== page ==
With the continued talk of extending the Tax Credit for Homebuyers, there’s another group of Economist/Strategist discussing the “need” for the FHA Loan Program.
With the increase in loan production for this product comes additional defaults and late payments.
The US Citizens are paying for the program, because we guarantee the loans, so should we really be in the business of mortgage lending?
Brian Montgomery work as a Consultant for HUD and the FHA Commissioner, he has this to say:
“FHA has saved close to one million sub-prime/Alt-A borrowers from possible financial ruin by allowing them to refinance into a safe and secure 30-year fixed rate mortgage. Another 2 million qualified borrowers (80% of them first-time homebuyers) have taken advantage of the declining house prices and historically low interest rates to purchase a home using FHA. FHA’s role has grown substantially from three percent of lending activity by dollar volume in 2006 to nearly 25 percent of all mortgages originated today. That massive uptick in volume occurred almost overnight beginning in spring 2008.
Through it all…. FHA has helped pump more than $400 billion of mortgage activity and liquidity into the market since 2008, while still managing to deliver a higher credit quality borrower whose average FICO score is 700.”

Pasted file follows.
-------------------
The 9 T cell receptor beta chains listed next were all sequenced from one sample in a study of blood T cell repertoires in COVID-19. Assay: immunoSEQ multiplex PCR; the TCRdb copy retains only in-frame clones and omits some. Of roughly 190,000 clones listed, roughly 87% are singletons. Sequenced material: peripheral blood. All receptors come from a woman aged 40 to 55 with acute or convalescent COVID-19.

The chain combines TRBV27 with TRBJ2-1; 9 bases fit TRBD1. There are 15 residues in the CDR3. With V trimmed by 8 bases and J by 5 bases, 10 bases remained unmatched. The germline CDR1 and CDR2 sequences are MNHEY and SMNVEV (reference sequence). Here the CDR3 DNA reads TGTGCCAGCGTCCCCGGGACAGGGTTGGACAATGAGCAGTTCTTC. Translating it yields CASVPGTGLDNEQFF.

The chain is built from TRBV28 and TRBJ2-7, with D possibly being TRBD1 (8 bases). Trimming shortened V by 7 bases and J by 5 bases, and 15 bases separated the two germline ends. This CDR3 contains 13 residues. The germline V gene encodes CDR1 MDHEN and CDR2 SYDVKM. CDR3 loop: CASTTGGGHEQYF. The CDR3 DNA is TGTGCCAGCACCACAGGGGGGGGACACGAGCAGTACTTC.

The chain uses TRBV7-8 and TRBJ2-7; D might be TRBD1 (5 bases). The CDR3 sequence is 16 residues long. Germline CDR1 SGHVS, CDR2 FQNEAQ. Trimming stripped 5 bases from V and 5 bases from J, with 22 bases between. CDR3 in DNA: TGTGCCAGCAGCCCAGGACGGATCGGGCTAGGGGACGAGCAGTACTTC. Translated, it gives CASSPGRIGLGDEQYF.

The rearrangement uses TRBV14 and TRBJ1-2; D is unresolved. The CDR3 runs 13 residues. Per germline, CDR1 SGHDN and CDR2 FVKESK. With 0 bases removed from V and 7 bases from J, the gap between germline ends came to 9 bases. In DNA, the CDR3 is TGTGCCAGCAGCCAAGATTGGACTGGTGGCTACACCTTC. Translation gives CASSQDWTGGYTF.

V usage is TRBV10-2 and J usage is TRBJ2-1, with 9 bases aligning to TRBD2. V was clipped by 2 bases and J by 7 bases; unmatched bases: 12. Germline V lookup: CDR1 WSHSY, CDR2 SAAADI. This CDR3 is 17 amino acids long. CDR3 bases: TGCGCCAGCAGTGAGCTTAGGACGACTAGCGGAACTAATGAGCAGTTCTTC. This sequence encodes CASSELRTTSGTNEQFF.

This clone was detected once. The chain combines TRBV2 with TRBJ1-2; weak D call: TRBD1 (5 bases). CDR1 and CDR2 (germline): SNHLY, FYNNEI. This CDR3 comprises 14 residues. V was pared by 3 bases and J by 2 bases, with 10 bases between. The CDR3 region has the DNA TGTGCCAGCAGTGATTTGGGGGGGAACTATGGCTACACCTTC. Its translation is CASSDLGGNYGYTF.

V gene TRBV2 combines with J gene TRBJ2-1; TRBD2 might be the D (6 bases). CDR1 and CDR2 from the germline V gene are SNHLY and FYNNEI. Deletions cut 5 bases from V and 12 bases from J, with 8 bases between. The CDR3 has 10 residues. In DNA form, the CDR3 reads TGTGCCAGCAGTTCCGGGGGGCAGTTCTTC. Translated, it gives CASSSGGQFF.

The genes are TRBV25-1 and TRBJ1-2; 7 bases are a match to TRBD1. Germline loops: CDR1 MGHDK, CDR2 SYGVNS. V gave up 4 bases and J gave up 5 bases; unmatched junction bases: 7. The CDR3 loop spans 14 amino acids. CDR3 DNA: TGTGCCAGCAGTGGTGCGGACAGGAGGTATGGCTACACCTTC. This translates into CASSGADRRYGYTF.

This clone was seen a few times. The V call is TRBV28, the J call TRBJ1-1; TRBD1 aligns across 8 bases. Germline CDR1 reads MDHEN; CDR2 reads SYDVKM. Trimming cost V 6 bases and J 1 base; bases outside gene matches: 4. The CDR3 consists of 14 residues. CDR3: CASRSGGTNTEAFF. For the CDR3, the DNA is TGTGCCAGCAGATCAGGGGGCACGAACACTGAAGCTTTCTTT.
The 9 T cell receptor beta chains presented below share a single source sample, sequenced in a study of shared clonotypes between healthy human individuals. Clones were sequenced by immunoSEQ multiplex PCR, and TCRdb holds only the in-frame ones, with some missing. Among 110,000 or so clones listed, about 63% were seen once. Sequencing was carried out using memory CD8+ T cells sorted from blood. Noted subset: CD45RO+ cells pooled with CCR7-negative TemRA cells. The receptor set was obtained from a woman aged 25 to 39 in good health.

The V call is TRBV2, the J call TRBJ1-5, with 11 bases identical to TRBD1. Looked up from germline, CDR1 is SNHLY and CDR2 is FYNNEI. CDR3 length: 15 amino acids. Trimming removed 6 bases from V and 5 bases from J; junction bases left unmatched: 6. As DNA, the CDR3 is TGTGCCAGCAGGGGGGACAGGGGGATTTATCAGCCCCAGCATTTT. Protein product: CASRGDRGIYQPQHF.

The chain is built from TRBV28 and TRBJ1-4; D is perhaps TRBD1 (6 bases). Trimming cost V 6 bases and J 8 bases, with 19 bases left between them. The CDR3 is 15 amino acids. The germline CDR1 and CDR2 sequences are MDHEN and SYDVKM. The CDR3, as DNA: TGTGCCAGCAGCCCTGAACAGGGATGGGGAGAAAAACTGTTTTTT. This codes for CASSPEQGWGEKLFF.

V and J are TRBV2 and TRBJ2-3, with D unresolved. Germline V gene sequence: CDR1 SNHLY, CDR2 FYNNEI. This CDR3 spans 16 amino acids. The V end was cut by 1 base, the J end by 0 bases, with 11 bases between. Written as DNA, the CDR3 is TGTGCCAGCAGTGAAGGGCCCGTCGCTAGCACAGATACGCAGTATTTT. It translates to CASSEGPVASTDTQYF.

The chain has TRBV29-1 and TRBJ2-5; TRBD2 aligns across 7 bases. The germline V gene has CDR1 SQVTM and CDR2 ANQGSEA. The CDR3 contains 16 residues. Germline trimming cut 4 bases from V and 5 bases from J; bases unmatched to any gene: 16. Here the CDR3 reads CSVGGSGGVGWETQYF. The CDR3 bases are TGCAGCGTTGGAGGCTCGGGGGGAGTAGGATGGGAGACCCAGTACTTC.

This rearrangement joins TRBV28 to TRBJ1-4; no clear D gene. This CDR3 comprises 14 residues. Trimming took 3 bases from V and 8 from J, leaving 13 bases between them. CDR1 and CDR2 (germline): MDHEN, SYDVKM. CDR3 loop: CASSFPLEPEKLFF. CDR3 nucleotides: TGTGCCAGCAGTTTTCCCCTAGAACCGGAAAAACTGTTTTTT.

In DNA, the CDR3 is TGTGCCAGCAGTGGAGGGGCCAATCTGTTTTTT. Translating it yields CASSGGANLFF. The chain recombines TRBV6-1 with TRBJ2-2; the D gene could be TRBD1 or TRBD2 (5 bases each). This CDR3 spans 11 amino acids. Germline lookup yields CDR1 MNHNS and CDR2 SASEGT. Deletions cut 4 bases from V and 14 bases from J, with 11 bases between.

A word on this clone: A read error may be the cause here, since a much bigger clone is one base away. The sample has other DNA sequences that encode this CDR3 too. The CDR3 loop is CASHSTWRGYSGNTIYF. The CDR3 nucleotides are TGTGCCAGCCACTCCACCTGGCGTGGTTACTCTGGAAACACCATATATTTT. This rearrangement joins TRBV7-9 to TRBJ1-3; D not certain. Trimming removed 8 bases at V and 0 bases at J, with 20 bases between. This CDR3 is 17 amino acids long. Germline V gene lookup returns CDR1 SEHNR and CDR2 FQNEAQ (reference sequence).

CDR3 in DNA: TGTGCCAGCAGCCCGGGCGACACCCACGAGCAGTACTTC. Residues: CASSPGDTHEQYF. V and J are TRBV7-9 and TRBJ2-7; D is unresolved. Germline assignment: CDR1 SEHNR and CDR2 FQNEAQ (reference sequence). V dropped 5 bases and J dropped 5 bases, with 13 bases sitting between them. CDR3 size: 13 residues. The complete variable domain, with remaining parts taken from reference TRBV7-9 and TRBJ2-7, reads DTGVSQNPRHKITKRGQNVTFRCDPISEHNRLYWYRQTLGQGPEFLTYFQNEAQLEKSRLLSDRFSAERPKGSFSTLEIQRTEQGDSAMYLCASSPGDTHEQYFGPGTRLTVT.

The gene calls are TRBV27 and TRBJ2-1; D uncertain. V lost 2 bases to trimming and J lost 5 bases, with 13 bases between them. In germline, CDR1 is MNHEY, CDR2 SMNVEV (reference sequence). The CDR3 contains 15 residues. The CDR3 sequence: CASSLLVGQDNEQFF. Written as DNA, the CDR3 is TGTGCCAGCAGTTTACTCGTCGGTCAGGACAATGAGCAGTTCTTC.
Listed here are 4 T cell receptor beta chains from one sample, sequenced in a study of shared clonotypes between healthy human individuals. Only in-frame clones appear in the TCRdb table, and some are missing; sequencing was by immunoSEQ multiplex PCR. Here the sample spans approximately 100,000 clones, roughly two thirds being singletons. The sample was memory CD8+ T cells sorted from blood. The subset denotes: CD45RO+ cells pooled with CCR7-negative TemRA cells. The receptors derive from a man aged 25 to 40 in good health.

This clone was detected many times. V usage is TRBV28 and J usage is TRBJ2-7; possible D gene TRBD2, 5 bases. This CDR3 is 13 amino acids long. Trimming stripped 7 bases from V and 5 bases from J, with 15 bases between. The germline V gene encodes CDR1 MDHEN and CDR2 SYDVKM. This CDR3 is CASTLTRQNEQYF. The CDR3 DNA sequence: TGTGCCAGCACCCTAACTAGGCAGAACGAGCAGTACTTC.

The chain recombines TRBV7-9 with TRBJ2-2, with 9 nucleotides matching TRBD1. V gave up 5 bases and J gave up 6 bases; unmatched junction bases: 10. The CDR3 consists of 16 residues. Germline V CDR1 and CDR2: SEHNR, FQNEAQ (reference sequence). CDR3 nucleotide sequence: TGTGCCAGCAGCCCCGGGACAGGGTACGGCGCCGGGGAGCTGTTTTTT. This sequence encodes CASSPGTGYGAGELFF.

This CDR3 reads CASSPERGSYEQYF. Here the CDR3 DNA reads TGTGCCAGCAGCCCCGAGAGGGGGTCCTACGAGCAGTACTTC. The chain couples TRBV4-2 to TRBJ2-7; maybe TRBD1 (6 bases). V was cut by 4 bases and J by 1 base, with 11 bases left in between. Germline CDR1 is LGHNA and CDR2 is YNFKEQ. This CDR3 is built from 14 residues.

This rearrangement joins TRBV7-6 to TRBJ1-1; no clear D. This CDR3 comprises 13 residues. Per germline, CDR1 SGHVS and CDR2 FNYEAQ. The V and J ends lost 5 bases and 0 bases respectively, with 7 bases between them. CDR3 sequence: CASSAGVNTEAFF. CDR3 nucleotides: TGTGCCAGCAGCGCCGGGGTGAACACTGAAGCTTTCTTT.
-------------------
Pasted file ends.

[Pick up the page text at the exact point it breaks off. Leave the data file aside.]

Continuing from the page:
I find that last part really interesting, because we are not seeing a TON of FHA homebuyers with 700 credit scores! Our average FHA buyer profile has a score of @640.
Brian also notes, regarding the looming delinquencies that we should consider this:
“For FHA, the primary reason for continued defaults and foreclosures will be macro-economic problems that go beyond the scope of underwriting. For instance, continued job losses and the further decline of home values and equity.
Absent a massive economic downturn, I don’t believe FHA will face the same type of catastrophic losses we saw in the subprime sector. The reasons for FHA’s problems are very different from the ones experienced in the subprime sector where unsafe loan features and poor underwriting made investing in non-agency mortgages risky from the start.”
I think this is good news, because others are calling for massive tightening… and I think we need every eligible buyer to buy! Forcing credit score requirements up to 680, or 700 is NOT going to help the housing market (because it turns so many folks away who can’t make that score) and it’s not going to keep the defaults from happening when people lose their jobs!